The rapid development of information technologies in recent years is a great challenge
for cognitive psychologists. This development concerns at least two aspects, "media knowledge"
and "media skills". Moreover, increasing
technical possibilities call for individual "media knowledge" and "media skills". At the same time, their
worldwide availability through the internet changes the social settings in which the individual's
acting and learning is embedded. The key research questions of the VGK reflect both aspects:
How do persons work and learn with external representations in general
and with multimedia applications in particular?
How do members of spatially distributed working and learning groups
organize their communication and collaborations with networked computers?
The study of human cognition in the context of developing media technologies and
changing social settings is certainly a complex topic. Its investigation, however,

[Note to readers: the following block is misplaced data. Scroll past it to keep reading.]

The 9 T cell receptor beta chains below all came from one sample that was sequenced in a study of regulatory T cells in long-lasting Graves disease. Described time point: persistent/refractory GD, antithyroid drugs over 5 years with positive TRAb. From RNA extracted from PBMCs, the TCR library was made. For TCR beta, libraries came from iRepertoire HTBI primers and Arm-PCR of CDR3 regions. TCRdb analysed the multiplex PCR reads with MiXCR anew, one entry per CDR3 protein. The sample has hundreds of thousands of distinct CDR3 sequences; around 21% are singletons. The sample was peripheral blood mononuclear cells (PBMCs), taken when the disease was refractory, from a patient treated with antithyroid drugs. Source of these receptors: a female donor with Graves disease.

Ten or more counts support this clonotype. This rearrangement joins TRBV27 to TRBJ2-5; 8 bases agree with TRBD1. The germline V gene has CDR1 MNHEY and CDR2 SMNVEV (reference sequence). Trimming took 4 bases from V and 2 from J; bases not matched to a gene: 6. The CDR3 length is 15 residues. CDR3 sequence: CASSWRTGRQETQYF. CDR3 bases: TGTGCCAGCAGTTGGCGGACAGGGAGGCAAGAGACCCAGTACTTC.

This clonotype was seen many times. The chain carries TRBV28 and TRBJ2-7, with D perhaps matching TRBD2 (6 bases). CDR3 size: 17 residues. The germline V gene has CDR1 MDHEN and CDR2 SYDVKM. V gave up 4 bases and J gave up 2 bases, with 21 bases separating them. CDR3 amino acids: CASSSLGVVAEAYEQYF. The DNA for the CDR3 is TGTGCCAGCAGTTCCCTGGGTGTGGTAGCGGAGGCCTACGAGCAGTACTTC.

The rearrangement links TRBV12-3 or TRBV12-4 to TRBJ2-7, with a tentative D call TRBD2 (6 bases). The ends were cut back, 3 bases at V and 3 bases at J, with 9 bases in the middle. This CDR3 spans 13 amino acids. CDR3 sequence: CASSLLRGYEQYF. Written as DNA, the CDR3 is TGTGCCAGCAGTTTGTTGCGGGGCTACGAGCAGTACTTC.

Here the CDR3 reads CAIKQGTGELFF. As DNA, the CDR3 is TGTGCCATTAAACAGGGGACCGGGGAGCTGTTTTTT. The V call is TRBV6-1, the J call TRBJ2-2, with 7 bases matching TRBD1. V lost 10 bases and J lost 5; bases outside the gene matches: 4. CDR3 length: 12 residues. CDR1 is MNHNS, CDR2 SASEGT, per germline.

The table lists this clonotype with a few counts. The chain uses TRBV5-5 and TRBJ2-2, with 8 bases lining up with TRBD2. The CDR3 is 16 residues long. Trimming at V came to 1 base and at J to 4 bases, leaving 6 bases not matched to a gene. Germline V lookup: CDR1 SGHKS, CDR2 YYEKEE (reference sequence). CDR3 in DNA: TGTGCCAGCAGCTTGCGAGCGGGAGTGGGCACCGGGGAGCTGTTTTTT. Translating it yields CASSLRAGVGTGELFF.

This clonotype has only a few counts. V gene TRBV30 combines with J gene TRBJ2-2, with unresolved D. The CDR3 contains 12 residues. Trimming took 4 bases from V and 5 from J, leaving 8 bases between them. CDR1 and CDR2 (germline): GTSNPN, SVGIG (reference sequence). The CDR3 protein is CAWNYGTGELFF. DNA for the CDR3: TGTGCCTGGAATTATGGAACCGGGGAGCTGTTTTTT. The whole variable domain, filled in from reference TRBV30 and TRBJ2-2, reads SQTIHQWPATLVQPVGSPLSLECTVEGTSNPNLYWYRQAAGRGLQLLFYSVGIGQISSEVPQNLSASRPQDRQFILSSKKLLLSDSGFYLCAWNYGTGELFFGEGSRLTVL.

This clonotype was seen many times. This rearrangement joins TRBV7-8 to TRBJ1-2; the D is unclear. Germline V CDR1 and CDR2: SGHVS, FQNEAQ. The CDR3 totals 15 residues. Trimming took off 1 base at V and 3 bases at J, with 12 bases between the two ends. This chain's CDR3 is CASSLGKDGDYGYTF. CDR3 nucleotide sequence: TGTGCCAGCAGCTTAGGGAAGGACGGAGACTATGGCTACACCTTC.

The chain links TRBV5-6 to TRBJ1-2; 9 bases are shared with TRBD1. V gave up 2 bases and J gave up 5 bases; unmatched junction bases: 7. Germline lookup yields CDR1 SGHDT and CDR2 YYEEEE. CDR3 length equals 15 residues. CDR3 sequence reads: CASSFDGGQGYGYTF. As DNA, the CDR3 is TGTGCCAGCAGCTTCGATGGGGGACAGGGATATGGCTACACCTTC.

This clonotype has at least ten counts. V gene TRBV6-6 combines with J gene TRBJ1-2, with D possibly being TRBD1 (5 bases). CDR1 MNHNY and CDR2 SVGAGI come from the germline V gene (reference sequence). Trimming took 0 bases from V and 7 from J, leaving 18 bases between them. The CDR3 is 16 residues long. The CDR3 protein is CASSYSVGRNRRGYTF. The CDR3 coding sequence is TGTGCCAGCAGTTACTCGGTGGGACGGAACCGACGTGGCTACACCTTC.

should not only amount in accompanying the introduction of media technologies or
in searching unsystematically for effects of using different media or different
settings. Psychological research in this field should be based on theories of human
cognition. For this reason, the VGK combines experimental laboratory research and
applied field research with theories established in the cognitive sciences.
Research questions on teaching and learning with new media are derived from theories,
for example, on external representations, causal cognition, argumentation, self-explanation,
learning, systemic reasoning, or motivation. Telematic aspects (e.g. whether computer-based
communication in learning groups is organized text-based versus audiovisual, syncroneious versus
asyncroneous, or two-point versus multipoint) are based on theories on the role of group
structures for brainstorming, information exchange, or the formation of opinions.
The faculty members' expertise in the fields of cognitive science, social psychology,
and instructional science assures that Ph.D. projects may address questions from both topics
and study them from different points of view. An evaluation of the VGK's difficulties and
success will help to learn from its experiences and to improve future implementations of
netbased, spatially distributed Ph.D. programs.
Last updated 05 Sep 2005